Friends of mine in Oak Grove have owned goats off and on for several years, so I’ve tried goat milk and I enjoy it. After discovering my body struggles to digest cow’s milk I switched to almond milk – which is good, just not the same as animal milk. This – and my roommate’s long desire for goats – is the core reason we added these wily animals to our farm.
So yesterday about 3:40pm our wandering goats returned to the farm. Where they go is impossible to say – they are Nigerian Dwarfs and when they lie down its impossible to see them! Once again they simply walked in the open back gate without a sound. I was working behind the barn at the time, so turning the corner and having three goats stare at me was at once hilarious and astounding. It also meant I’d get to try my hand at milking.
The roommate and I headed to the goat pen that evening – she captured and held Miss Leia in place while I sat on a short bench and took hold of a teat. On the second try a stream of warm, fresh milk hit the pitcher. I felt like I was channeling Mike Rowe’s Dirty Jobs experiences as I recalled tips and tricks to keep the animal calm and get maximum milk. A simple pull and a gentle pressure on the teat and milk flowed smoothly.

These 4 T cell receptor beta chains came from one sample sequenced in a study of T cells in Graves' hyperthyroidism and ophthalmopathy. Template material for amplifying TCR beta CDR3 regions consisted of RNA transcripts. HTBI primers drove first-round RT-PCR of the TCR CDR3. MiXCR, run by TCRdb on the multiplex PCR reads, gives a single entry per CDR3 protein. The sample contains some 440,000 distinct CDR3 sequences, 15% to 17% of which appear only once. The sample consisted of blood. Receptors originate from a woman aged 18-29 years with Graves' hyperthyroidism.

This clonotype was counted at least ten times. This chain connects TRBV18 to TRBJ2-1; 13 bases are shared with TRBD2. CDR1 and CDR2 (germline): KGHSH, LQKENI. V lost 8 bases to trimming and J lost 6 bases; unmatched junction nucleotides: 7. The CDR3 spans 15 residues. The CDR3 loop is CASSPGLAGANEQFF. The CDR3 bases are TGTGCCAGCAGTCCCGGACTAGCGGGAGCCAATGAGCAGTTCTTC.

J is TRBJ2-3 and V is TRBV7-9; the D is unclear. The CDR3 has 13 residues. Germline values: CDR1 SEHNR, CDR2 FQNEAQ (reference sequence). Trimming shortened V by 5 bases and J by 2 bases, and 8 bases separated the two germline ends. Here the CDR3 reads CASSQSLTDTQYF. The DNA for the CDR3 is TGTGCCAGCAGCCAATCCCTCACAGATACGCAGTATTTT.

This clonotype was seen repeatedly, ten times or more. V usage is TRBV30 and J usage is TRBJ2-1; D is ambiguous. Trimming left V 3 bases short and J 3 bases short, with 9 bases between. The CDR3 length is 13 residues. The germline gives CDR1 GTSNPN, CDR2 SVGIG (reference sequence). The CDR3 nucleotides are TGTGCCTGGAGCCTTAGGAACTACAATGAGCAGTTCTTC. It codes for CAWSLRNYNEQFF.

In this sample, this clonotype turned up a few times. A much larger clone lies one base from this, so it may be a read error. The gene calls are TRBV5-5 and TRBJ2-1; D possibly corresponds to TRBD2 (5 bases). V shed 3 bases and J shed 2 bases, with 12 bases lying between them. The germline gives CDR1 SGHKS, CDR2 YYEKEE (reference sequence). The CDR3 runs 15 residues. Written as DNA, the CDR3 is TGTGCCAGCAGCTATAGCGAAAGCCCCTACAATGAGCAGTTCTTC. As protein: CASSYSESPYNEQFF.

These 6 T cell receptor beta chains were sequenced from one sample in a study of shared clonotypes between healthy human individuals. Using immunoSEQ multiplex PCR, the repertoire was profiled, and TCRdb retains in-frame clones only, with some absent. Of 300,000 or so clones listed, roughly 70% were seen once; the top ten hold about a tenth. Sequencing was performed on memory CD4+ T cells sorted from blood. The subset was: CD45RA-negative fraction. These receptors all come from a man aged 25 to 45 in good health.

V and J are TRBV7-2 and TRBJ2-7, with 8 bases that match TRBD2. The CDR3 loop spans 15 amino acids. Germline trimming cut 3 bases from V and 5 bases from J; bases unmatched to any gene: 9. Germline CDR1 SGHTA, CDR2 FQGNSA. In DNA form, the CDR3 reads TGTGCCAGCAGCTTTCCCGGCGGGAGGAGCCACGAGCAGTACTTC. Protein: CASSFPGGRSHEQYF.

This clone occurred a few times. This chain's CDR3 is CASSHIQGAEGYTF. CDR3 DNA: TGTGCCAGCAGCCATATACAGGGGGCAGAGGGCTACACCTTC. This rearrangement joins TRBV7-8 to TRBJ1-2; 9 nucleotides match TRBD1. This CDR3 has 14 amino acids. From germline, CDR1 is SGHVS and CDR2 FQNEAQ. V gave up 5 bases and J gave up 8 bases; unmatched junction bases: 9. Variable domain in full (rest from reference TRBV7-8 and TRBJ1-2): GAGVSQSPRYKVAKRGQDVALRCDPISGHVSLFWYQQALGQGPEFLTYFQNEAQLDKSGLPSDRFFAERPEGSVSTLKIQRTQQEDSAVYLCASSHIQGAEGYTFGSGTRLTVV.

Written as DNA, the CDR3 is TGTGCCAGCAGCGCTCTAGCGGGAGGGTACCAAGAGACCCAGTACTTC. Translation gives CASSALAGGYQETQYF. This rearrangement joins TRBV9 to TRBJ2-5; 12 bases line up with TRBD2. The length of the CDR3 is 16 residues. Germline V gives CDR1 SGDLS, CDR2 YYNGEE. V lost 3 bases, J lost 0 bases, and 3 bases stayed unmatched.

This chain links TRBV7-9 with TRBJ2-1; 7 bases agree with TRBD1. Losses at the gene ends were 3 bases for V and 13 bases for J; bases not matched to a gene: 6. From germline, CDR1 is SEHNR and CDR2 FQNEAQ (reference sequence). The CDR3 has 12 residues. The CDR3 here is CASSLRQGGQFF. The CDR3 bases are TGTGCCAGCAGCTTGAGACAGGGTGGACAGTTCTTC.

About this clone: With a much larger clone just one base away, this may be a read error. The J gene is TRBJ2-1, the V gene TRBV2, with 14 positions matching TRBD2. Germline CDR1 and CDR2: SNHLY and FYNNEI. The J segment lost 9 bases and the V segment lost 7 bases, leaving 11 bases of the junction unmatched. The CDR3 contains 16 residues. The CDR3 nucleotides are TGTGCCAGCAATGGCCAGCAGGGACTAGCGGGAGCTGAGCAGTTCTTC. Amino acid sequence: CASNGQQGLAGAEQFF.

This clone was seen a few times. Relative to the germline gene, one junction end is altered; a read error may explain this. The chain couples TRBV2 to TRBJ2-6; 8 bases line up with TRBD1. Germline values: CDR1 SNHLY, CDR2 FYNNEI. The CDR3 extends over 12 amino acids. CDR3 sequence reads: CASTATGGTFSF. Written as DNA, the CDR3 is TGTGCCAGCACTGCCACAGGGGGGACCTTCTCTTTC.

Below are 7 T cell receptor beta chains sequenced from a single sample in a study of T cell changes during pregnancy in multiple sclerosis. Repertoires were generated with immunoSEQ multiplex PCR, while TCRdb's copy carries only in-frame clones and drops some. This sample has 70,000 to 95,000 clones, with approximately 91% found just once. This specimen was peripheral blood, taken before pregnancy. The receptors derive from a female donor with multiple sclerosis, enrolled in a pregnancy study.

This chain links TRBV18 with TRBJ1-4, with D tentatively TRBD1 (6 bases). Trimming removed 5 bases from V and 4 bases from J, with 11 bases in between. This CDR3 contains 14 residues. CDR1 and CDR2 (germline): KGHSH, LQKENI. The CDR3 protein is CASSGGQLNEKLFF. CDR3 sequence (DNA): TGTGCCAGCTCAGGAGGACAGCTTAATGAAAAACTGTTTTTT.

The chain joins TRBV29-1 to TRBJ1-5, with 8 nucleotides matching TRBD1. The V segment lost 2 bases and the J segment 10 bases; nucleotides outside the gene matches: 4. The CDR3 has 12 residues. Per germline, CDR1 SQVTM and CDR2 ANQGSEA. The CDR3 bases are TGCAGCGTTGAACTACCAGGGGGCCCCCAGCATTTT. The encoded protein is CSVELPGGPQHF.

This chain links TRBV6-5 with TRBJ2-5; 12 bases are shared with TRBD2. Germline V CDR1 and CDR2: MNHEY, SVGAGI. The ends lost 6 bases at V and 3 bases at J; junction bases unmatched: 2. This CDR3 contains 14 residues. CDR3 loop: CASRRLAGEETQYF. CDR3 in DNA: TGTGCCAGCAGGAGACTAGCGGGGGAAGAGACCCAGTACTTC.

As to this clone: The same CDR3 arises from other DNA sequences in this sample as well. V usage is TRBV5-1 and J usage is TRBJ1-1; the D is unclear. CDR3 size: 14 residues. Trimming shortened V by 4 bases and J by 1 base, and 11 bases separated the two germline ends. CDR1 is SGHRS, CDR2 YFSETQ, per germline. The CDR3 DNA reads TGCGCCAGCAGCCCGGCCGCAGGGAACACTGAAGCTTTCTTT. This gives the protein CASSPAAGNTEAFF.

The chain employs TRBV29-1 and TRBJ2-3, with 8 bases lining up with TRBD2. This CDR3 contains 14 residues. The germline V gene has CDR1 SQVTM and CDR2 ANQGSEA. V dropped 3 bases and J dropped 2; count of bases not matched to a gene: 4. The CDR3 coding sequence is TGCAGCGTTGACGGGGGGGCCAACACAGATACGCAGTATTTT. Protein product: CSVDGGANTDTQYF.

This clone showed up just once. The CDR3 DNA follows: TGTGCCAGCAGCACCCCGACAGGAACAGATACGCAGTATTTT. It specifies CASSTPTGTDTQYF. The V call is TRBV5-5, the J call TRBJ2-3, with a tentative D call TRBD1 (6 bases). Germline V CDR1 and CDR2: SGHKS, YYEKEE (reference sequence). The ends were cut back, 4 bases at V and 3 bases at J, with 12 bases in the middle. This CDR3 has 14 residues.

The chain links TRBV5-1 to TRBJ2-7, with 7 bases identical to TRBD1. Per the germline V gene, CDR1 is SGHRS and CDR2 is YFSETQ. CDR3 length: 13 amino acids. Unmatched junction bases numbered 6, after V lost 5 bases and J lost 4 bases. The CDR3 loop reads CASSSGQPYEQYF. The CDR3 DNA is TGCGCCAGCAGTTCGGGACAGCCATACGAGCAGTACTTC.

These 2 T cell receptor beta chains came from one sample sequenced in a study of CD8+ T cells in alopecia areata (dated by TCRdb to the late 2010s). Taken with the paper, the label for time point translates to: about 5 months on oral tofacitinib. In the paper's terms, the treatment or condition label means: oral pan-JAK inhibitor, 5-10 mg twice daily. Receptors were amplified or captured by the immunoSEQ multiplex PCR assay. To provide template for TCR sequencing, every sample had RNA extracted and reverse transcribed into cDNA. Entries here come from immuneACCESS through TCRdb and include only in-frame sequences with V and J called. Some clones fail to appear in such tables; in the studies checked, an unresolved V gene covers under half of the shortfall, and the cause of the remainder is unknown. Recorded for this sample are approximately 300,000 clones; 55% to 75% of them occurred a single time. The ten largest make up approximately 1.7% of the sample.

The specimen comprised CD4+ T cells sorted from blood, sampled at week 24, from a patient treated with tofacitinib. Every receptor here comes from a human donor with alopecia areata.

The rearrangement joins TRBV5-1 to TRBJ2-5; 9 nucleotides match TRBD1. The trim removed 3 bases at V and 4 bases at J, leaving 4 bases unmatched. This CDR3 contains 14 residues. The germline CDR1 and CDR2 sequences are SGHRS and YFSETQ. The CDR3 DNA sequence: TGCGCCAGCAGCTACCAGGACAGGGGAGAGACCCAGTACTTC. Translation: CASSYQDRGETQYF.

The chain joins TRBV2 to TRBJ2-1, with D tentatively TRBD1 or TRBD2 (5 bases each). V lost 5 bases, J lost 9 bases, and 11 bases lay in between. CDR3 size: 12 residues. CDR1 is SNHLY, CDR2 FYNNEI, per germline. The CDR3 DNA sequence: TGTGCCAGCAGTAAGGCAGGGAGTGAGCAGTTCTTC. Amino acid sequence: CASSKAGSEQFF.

Miss Padme and baby Luke kept coming over to investigate, which naturally made Leia nervous. At one point she kicked the pitcher and we lost about half the milk. Sigh… We’ve downloaded plans for a milking stand and that’s the weekend’s priority project. The device should make it easier on all of us – and get milking to a one person task.
Once the milk was collected and the goats given hay and grain for the evening, it was time to process the milk. It gets strained through a bit of cheesecloth to catch impurities (dust, hair, etc.) then put straight into the fridge. We’re using wide mouth Ball jars to store the milk – lids are marked with days of the week and its easy to see how much we collect in a day thanks to the measurements on the side.
The milk is incredibly rich and so good in my morning bowl of oats. We plan to make multiple products from the milk – cream, butter, cheese, ice cream are just a few. A few minutes work for fresh milk? Yup, that’s well worth my time. I collected just over 1/2 a cup – with about that much lost to the ground. Not bad for a newbie, huh?